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Audit on body mass index in pregnancy

Authors Aumeer R

Published 15 November 2010 Volume 2010:2 Pages 117—120


Review by Single anonymous peer review

Peer reviewer comments 3

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Ratna Aumeer
Foundation Year 2 Doctor, Macclesfield District General Hospital, East Cheshire NHS Trust, Mersey Deanery, UK

Introduction and background: Obesity during pregnancy is a risk factor for many adverse outcomes such as stillbirth, macrosomia, and gestational diabetes, among others.
Objective: To assess the quality of care and management of obese pregnant women at Dudley Hospital, United Kingdom.
Design: A retrospective audit study.
Setting: Dudley Hospital, Birmingham, United Kingdom.
Standards and criteria: All pregnant women should have their body mass index (BMI) measured and recorded at their first prenatal visit. All pregnant women with BMI > 30 should have postprandial blood tests at 20 weeks and 26 weeks to screen for diabetes. All pregnant women should receive advice about sensible diet and exercise, which should be documented in their medical notes.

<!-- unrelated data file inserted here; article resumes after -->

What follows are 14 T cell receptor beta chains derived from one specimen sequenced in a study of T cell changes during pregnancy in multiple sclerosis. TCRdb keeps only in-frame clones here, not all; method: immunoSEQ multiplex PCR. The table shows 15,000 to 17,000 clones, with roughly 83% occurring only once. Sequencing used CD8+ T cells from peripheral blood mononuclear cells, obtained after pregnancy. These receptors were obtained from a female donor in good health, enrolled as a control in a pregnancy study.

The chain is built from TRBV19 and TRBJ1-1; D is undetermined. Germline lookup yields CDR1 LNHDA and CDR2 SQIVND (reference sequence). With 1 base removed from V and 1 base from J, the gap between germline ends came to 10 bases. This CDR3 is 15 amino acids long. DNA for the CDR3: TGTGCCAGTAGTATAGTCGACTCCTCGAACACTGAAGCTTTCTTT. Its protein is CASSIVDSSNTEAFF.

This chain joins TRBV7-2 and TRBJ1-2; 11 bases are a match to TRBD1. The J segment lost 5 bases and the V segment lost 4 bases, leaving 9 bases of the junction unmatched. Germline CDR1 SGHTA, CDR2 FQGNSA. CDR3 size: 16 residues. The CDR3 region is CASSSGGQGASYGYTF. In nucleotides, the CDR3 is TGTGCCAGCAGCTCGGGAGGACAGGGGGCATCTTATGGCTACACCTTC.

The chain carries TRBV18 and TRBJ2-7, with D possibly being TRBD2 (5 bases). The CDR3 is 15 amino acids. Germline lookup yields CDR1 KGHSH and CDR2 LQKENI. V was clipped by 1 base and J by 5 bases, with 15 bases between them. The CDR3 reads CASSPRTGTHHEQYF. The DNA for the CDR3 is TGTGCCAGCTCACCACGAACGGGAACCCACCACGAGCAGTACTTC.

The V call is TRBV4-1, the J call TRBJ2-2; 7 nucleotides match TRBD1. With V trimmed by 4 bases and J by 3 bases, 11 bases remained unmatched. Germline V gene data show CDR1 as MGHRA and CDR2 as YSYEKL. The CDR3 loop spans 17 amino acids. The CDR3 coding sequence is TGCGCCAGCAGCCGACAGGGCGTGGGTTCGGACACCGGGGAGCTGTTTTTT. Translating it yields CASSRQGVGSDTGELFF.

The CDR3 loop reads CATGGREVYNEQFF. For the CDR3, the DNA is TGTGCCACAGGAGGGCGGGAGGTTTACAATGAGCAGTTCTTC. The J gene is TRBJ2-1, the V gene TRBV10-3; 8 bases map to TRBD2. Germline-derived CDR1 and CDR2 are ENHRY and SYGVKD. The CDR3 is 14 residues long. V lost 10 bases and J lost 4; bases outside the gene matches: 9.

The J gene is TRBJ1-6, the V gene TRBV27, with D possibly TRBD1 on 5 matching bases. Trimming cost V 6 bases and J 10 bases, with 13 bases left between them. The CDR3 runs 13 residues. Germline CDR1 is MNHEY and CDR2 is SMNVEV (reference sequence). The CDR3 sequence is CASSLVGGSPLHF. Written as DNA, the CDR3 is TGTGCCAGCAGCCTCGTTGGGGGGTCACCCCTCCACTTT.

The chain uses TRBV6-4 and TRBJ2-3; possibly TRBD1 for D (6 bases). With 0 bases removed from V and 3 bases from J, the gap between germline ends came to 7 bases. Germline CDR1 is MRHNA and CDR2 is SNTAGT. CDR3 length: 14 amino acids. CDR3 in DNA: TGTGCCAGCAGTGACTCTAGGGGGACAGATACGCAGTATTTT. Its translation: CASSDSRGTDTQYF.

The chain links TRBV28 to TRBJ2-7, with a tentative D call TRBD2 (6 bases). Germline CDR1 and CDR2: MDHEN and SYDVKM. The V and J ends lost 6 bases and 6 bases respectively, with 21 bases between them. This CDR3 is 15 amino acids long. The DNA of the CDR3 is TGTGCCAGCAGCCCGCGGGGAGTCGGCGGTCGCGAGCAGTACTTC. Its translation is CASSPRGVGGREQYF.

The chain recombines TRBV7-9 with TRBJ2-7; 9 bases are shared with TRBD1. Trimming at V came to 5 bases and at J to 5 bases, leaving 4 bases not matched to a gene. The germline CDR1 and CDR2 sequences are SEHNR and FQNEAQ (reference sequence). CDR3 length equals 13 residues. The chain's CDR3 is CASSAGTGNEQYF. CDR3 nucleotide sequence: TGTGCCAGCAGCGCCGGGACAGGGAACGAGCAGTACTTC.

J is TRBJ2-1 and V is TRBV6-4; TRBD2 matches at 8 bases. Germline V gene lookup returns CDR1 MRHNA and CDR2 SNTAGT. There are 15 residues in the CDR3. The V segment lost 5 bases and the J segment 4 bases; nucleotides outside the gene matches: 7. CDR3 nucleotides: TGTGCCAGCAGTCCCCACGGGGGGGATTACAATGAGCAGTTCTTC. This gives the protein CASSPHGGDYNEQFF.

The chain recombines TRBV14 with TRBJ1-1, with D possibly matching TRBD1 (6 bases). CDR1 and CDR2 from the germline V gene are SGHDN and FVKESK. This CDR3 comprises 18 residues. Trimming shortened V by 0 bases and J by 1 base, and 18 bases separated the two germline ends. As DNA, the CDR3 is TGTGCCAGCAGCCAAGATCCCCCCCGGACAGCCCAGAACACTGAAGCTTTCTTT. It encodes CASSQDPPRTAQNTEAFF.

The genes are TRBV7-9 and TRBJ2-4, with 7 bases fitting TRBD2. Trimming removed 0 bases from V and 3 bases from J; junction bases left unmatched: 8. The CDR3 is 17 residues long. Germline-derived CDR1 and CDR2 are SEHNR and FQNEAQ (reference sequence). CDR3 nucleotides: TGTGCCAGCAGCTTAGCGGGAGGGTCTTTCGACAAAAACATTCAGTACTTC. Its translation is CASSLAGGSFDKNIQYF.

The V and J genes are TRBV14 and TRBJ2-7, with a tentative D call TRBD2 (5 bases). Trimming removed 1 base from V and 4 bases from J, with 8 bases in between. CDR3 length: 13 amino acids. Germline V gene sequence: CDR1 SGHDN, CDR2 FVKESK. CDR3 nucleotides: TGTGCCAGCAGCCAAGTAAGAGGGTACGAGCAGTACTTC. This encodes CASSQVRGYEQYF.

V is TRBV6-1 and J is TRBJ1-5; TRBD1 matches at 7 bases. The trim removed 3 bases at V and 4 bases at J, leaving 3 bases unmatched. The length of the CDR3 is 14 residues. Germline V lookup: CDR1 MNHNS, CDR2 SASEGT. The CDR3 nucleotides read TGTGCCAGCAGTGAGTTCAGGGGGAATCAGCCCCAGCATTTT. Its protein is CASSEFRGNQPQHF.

Methods: Medical records for all patients with delivery dates between December 2008 and January 2009 were audited post delivery.
Participants: Pregnant women (N = 91).
Results: BMI is recorded for 98% of patients. Over a quarter of women with BMI > 30 did not have postprandial blood tests at 20 and 26 weeks.
Conclusion: BMI is calculated and recorded for most patients, but uptake of postprandial blood tests is suboptimal in patients with BMI > 30.
Recommendations: To add a section on obesity in the maternity notes.

Keywords: pregnancy, obesity, body mass index (BMI), audit

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